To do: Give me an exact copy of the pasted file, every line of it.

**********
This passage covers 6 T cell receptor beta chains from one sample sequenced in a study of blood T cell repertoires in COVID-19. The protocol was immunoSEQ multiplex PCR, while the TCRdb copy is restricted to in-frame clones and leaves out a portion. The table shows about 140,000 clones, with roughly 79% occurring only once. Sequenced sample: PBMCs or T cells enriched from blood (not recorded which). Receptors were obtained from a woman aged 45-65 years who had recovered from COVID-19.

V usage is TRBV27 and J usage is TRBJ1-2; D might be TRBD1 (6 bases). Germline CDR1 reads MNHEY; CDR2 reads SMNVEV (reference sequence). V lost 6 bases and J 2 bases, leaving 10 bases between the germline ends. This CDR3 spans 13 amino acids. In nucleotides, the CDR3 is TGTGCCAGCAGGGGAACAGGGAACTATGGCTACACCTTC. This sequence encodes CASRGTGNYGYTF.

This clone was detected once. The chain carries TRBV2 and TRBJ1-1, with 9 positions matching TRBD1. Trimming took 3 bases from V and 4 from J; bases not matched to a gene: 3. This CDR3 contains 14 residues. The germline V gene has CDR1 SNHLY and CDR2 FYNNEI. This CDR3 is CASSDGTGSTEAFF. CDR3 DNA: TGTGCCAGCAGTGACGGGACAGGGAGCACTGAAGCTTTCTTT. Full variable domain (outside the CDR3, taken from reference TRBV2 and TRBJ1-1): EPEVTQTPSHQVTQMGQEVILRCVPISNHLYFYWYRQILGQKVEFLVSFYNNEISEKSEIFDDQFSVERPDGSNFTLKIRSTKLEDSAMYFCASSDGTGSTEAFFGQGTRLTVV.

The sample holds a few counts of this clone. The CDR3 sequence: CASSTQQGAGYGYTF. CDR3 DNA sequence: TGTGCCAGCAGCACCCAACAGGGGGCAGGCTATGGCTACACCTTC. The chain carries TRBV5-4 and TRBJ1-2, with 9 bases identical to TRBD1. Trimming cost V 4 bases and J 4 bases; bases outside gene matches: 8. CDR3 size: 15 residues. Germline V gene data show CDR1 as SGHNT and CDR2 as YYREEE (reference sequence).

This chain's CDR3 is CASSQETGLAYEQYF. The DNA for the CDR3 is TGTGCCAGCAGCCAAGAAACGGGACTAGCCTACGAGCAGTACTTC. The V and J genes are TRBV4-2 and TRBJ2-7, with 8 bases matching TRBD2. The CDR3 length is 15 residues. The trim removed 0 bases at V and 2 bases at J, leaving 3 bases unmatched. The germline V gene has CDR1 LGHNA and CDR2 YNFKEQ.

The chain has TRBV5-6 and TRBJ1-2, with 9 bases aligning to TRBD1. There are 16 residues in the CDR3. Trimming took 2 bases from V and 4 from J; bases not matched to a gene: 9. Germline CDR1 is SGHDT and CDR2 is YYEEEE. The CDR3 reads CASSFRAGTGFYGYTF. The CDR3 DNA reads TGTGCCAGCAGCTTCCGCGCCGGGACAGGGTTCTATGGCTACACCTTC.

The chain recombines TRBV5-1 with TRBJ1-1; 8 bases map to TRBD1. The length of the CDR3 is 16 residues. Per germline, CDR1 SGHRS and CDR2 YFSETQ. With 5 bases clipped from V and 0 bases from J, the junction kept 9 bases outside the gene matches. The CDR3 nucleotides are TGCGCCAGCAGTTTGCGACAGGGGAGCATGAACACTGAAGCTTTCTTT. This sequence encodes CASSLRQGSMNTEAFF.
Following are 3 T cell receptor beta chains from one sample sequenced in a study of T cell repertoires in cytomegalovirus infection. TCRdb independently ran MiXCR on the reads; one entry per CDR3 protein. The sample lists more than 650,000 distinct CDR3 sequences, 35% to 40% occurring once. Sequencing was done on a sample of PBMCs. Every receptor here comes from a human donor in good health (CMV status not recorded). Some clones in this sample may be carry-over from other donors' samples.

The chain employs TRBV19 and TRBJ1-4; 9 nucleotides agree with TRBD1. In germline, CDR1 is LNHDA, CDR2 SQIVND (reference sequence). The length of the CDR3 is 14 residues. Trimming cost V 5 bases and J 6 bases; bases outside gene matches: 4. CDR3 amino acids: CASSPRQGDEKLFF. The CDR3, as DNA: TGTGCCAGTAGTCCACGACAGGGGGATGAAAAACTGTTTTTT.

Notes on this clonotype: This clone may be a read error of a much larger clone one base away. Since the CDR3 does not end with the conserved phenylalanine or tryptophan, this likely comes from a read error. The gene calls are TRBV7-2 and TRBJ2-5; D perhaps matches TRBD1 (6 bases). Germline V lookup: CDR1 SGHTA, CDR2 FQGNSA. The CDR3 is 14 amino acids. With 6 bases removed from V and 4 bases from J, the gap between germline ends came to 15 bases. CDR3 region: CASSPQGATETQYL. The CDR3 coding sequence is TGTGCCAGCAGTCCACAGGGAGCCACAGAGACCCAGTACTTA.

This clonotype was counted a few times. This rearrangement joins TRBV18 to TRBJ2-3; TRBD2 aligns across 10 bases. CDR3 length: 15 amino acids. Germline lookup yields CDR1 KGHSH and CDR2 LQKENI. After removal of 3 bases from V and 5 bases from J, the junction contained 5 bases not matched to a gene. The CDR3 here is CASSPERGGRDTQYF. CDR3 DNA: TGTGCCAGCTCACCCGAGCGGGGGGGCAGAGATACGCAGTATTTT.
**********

This passage covers 6 T cell receptor beta chains from one sample sequenced in a study of blood T cell repertoires in COVID-19. The protocol was immunoSEQ multiplex PCR, while the TCRdb copy is restricted to in-frame clones and leaves out a portion. The table shows about 140,000 clones, with roughly 79% occurring only once. Sequenced sample: PBMCs or T cells enriched from blood (not recorded which). Receptors were obtained from a woman aged 45-65 years who had recovered from COVID-19.

V usage is TRBV27 and J usage is TRBJ1-2; D might be TRBD1 (6 bases). Germline CDR1 reads MNHEY; CDR2 reads SMNVEV (reference sequence). V lost 6 bases and J 2 bases, leaving 10 bases between the germline ends. This CDR3 spans 13 amino acids. In nucleotides, the CDR3 is TGTGCCAGCAGGGGAACAGGGAACTATGGCTACACCTTC. This sequence encodes CASRGTGNYGYTF.

This clone was detected once. The chain carries TRBV2 and TRBJ1-1, with 9 positions matching TRBD1. Trimming took 3 bases from V and 4 from J; bases not matched to a gene: 3. This CDR3 contains 14 residues. The germline V gene has CDR1 SNHLY and CDR2 FYNNEI. This CDR3 is CASSDGTGSTEAFF. CDR3 DNA: TGTGCCAGCAGTGACGGGACAGGGAGCACTGAAGCTTTCTTT. Full variable domain (outside the CDR3, taken from reference TRBV2 and TRBJ1-1): EPEVTQTPSHQVTQMGQEVILRCVPISNHLYFYWYRQILGQKVEFLVSFYNNEISEKSEIFDDQFSVERPDGSNFTLKIRSTKLEDSAMYFCASSDGTGSTEAFFGQGTRLTVV.

The sample holds a few counts of this clone. The CDR3 sequence: CASSTQQGAGYGYTF. CDR3 DNA sequence: TGTGCCAGCAGCACCCAACAGGGGGCAGGCTATGGCTACACCTTC. The chain carries TRBV5-4 and TRBJ1-2, with 9 bases identical to TRBD1. Trimming cost V 4 bases and J 4 bases; bases outside gene matches: 8. CDR3 size: 15 residues. Germline V gene data show CDR1 as SGHNT and CDR2 as YYREEE (reference sequence).

This chain's CDR3 is CASSQETGLAYEQYF. The DNA for the CDR3 is TGTGCCAGCAGCCAAGAAACGGGACTAGCCTACGAGCAGTACTTC. The V and J genes are TRBV4-2 and TRBJ2-7, with 8 bases matching TRBD2. The CDR3 length is 15 residues. The trim removed 0 bases at V and 2 bases at J, leaving 3 bases unmatched. The germline V gene has CDR1 LGHNA and CDR2 YNFKEQ.

The chain has TRBV5-6 and TRBJ1-2, with 9 bases aligning to TRBD1. There are 16 residues in the CDR3. Trimming took 2 bases from V and 4 from J; bases not matched to a gene: 9. Germline CDR1 is SGHDT and CDR2 is YYEEEE. The CDR3 reads CASSFRAGTGFYGYTF. The CDR3 DNA reads TGTGCCAGCAGCTTCCGCGCCGGGACAGGGTTCTATGGCTACACCTTC.

The chain recombines TRBV5-1 with TRBJ1-1; 8 bases map to TRBD1. The length of the CDR3 is 16 residues. Per germline, CDR1 SGHRS and CDR2 YFSETQ. With 5 bases clipped from V and 0 bases from J, the junction kept 9 bases outside the gene matches. The CDR3 nucleotides are TGCGCCAGCAGTTTGCGACAGGGGAGCATGAACACTGAAGCTTTCTTT. This sequence encodes CASSLRQGSMNTEAFF.
Following are 3 T cell receptor beta chains from one sample sequenced in a study of T cell repertoires in cytomegalovirus infection. TCRdb independently ran MiXCR on the reads; one entry per CDR3 protein. The sample lists more than 650,000 distinct CDR3 sequences, 35% to 40% occurring once. Sequencing was done on a sample of PBMCs. Every receptor here comes from a human donor in good health (CMV status not recorded). Some clones in this sample may be carry-over from other donors' samples.

The chain employs TRBV19 and TRBJ1-4; 9 nucleotides agree with TRBD1. In germline, CDR1 is LNHDA, CDR2 SQIVND (reference sequence). The length of the CDR3 is 14 residues. Trimming cost V 5 bases and J 6 bases; bases outside gene matches: 4. CDR3 amino acids: CASSPRQGDEKLFF. The CDR3, as DNA: TGTGCCAGTAGTCCACGACAGGGGGATGAAAAACTGTTTTTT.

Notes on this clonotype: This clone may be a read error of a much larger clone one base away. Since the CDR3 does not end with the conserved phenylalanine or tryptophan, this likely comes from a read error. The gene calls are TRBV7-2 and TRBJ2-5; D perhaps matches TRBD1 (6 bases). Germline V lookup: CDR1 SGHTA, CDR2 FQGNSA. The CDR3 is 14 amino acids. With 6 bases removed from V and 4 bases from J, the gap between germline ends came to 15 bases. CDR3 region: CASSPQGATETQYL. The CDR3 coding sequence is TGTGCCAGCAGTCCACAGGGAGCCACAGAGACCCAGTACTTA.

This clonotype was counted a few times. This rearrangement joins TRBV18 to TRBJ2-3; TRBD2 aligns across 10 bases. CDR3 length: 15 amino acids. Germline lookup yields CDR1 KGHSH and CDR2 LQKENI. After removal of 3 bases from V and 5 bases from J, the junction contained 5 bases not matched to a gene. The CDR3 here is CASSPERGGRDTQYF. CDR3 DNA: TGTGCCAGCTCACCCGAGCGGGGGGGCAGAGATACGCAGTATTTT.